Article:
*Awareness. Awareness is a key element, without which there can be no due diligence. In the digital space, this awareness can raise certain questions and be a cause for concern. Indeed, the speed and stealth with which these actions are carried out there, but also their essentially private nature, make awareness difficult, especially when these actions are only passing through the State’s digital infrastructure.

It should nonetheless be emphasized that a State exercising territorial sovereignty does not mean that State must necessarily be aware of everything going on within its territory. The knowledge by a State of cybercriminal groups located on its territory or launching cyberattacks against another State from its infrastructure cannot therefore be presumed. But conversely, it goes without saying that sovereign States cannot, reasonably, ignore everything going on within their territory.

A particularly critical issue in the digital space is therefore determining to what extent a sovereign State ‘knows’, ‘must know’, ‘should know’, ‘should have known’ or ‘should seek to know’, in particular through the monitoring of actions carried out on its territory.

Awareness and monitoring. The close relationship between awareness and surveillance has been widely discussed by international judges, particularly in the area of human rights. What transpires is that although States must exercise control over actions carried out on their territory, particularly in the fight against cybercriminal groups, this does not mean that they are authorized to use such a pretext to develop mass surveillance and erode essential freedoms, such as the right to privacy and confidentiality.

Awareness and notification. A second important question raised by awareness in the fight against cybercrime is knowing when a state is deemed to know, especially when this “knowledge” is the result of being notified by another state. The United States has widely emphasized this fact, with President Biden saying of Vladimir Putin: “I made it very clear to him that the United States expects when a ransomware operation is coming from his soil, even though it’s not sponsored by the state, we expect them to act if we give them enough information to act on who that is[13].

In the fight against cybercrime, notification can indeed constitute an interesting means of informing a State of actions carried out on or passing through its territory. The notification process can, however, raise certain questions and difficulties. For example, must those who notify, most often the victim States, provide certain elements in order for this notification to be accredited? Can one also consider, like President Biden, that a state “cannot not know” when it has been informed by a third state? In its most recent report, adopted in May 2021, the United Nations Group of Experts on Cybersecurity showed more leniency. After emphasizing that a State affected by malicious cyberactivity should inform the State from which the activity originates and that the notified State should acknowledge receipt of this notification (and make all reasonable efforts to help establish if an internationally wrongful act has been committed), the report nevertheless considers that acknowledging receipt of this notification does not mean the State agrees with the information it contains[14].

*Capacity. States do not all have the same capacities in preventing the use of their digital infrastructure by cybercriminals. Differences in capacities between States are indeed particularly blatant in the digital space. This situation may be a cause for concern, with some States fearing that due diligence may prove too burdensome or expose them too quickly to the reactions of wronged States. This concern, although legitimate, cannot however be overestimated. Indeed, capacity constitutes a widely admitted criterion in the interpretation and implementation of due diligence. Several factors may be used to assess a State’s capacity, for instance its level of economic growth, or its access to the required knowledge and technical capacities.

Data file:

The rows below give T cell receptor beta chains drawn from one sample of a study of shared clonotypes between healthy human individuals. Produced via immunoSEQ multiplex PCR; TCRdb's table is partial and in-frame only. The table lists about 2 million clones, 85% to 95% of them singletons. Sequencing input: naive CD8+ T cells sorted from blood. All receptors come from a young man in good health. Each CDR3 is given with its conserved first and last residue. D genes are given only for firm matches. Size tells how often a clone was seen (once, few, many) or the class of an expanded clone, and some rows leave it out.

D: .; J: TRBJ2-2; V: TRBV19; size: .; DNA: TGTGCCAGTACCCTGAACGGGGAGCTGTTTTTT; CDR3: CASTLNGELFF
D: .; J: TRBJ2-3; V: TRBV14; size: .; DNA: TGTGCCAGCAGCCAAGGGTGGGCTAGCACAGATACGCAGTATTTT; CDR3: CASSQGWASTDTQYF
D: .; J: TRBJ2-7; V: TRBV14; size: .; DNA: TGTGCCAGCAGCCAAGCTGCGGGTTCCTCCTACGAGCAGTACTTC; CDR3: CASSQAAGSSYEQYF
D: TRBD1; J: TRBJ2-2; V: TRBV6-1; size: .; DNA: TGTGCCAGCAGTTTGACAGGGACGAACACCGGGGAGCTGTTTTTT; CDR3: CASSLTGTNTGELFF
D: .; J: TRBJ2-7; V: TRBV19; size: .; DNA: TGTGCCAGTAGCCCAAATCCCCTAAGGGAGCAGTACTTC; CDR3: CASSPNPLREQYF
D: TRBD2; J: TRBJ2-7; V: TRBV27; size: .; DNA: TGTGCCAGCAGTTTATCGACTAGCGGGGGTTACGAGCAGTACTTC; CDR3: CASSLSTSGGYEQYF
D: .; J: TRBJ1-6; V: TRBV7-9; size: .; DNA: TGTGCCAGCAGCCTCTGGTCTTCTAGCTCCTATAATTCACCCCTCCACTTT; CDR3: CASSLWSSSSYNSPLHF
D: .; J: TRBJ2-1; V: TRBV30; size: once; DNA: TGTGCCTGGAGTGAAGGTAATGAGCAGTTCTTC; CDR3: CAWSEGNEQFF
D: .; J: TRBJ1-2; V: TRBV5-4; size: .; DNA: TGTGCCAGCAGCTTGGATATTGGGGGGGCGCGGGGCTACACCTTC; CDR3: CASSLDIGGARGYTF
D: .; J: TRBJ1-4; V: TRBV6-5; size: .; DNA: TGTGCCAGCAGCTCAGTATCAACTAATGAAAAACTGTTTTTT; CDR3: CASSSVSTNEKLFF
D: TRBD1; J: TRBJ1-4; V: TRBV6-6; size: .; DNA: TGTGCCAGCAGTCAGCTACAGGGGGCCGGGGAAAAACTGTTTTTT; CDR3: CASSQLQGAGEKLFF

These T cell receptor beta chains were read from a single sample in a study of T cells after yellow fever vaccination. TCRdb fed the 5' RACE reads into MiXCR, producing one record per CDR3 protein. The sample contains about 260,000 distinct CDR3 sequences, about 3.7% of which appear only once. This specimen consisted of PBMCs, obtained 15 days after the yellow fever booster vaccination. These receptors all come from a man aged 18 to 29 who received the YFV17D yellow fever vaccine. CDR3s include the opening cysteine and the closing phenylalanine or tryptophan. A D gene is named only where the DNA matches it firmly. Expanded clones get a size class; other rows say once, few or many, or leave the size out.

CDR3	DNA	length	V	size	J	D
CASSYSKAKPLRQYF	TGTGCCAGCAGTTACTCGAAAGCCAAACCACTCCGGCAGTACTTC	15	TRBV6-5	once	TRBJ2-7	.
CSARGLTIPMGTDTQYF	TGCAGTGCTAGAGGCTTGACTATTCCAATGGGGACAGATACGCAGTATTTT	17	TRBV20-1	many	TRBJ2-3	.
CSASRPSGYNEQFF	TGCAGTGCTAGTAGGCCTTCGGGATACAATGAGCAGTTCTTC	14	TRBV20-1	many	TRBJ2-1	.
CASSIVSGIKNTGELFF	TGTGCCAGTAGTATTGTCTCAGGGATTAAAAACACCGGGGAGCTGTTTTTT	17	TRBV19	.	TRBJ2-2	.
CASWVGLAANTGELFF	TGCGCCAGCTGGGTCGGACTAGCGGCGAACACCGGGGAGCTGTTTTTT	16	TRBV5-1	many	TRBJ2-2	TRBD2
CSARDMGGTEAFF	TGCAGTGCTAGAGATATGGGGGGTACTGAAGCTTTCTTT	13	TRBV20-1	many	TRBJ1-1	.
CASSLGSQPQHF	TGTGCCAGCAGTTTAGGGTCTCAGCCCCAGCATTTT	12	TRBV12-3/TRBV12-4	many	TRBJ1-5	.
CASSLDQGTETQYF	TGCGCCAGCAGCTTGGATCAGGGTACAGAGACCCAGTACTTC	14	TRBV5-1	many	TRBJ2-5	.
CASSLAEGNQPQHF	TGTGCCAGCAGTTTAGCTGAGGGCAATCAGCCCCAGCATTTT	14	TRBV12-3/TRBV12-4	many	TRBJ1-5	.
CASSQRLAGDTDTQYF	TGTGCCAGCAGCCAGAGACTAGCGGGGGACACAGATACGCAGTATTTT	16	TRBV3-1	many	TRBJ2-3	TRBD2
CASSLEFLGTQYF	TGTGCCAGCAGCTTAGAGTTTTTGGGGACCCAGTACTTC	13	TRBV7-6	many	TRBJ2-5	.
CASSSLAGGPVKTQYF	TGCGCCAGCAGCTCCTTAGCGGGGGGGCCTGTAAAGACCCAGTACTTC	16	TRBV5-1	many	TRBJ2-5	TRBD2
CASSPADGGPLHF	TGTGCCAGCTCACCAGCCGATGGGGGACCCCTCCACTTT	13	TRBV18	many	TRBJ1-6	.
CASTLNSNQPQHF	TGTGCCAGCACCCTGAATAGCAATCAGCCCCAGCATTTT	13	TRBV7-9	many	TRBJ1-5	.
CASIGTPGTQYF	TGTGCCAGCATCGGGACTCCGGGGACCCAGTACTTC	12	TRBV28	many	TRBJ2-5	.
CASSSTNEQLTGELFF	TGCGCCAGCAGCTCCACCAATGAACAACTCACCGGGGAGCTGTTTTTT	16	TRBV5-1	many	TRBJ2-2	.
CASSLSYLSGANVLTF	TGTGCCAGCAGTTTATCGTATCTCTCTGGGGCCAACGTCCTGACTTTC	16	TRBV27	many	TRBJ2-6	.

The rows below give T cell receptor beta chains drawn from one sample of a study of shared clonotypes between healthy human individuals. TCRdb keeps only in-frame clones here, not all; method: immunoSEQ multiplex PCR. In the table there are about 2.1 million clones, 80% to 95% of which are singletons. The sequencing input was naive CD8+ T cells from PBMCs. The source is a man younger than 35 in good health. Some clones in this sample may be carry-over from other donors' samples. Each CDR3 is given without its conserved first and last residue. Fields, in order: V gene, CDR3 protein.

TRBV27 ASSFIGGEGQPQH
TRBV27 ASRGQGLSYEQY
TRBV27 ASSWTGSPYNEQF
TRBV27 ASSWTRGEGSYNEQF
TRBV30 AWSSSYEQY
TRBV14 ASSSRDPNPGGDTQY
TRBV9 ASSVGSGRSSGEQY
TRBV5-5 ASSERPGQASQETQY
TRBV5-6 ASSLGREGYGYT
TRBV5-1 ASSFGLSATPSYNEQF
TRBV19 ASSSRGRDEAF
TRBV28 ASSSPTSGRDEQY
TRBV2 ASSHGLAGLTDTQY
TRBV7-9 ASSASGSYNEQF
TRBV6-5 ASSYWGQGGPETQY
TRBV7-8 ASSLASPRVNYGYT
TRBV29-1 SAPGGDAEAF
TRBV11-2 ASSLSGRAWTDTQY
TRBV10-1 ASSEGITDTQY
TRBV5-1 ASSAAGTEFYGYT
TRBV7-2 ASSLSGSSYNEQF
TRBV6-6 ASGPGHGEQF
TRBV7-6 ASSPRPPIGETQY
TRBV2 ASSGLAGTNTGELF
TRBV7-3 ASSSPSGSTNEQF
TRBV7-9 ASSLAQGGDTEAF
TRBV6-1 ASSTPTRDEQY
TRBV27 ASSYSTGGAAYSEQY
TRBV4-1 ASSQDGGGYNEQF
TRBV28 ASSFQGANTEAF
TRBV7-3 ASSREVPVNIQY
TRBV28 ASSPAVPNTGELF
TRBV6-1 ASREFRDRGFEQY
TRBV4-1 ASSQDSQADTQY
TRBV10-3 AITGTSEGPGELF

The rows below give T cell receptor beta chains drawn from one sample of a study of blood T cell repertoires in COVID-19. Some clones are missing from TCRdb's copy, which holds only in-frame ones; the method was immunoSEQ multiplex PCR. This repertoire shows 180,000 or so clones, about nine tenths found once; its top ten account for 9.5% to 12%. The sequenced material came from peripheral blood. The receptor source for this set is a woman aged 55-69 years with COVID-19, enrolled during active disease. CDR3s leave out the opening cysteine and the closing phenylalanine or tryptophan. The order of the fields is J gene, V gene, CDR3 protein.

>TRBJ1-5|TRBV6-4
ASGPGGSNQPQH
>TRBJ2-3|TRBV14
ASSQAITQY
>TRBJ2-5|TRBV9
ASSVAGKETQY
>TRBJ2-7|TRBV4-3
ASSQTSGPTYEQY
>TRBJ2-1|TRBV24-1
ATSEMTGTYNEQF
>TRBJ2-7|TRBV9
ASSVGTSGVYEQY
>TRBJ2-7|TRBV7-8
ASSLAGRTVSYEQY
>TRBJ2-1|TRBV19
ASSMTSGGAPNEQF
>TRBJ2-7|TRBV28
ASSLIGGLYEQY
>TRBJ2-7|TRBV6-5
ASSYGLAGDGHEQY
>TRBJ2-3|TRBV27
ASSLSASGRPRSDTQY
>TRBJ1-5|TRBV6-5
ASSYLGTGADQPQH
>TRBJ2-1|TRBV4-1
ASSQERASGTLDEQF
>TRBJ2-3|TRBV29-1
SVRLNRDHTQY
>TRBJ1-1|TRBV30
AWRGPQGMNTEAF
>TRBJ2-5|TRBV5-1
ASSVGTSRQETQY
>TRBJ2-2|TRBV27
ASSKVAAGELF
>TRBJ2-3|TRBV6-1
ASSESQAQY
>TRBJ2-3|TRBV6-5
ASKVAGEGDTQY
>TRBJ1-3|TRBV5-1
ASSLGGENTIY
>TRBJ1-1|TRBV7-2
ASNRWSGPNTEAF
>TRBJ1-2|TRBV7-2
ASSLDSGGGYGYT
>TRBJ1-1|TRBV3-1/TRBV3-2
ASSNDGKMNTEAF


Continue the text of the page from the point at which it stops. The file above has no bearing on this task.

Common yet differentiated capacity and responsibility. However, could we go further and borrow the principle of “common but differentiated responsibility” from environmental law to refer to this variability factor regarding States’ capacities in the digital space? Duty would be differentiated insofar as States have different capacities, but also common because, as noted in particular by the United Nations Group of Experts on Cybersecurity, “the differences in capacities from one State to another in IT security can exacerbate the vulnerability of an interconnected world[15].

While the analogy with the notion of “common but differentiated responsibility” is undoubtedly interesting in the fight against cybercrime, it should nevertheless be recalled that, whatever the inequalities in capacity, States are sovereign in cyberspace, and the monitoring of infrastructure and actions carried out therein is “a natural attribute of any government[16]. Moreover, we could add that another essential attribute of any government, whatever its capacities, is its legislative function: any sovereign state can, at a minimum, adopt legislation to punish cybercrime.

*Risk. It is generally accepted that the degree of diligence should be commensurate with the degree of risk of cross-border harm. According to precedents that now seem well established, “the level of diligence required must be more rigorous for high-risk activities[17]. Considering the spectacular growth of malicious acts in the digital space, in particular ransomware targeting critical infrastructure, it appears that digital activities constitute high-risk activities that require States to be more vigilant.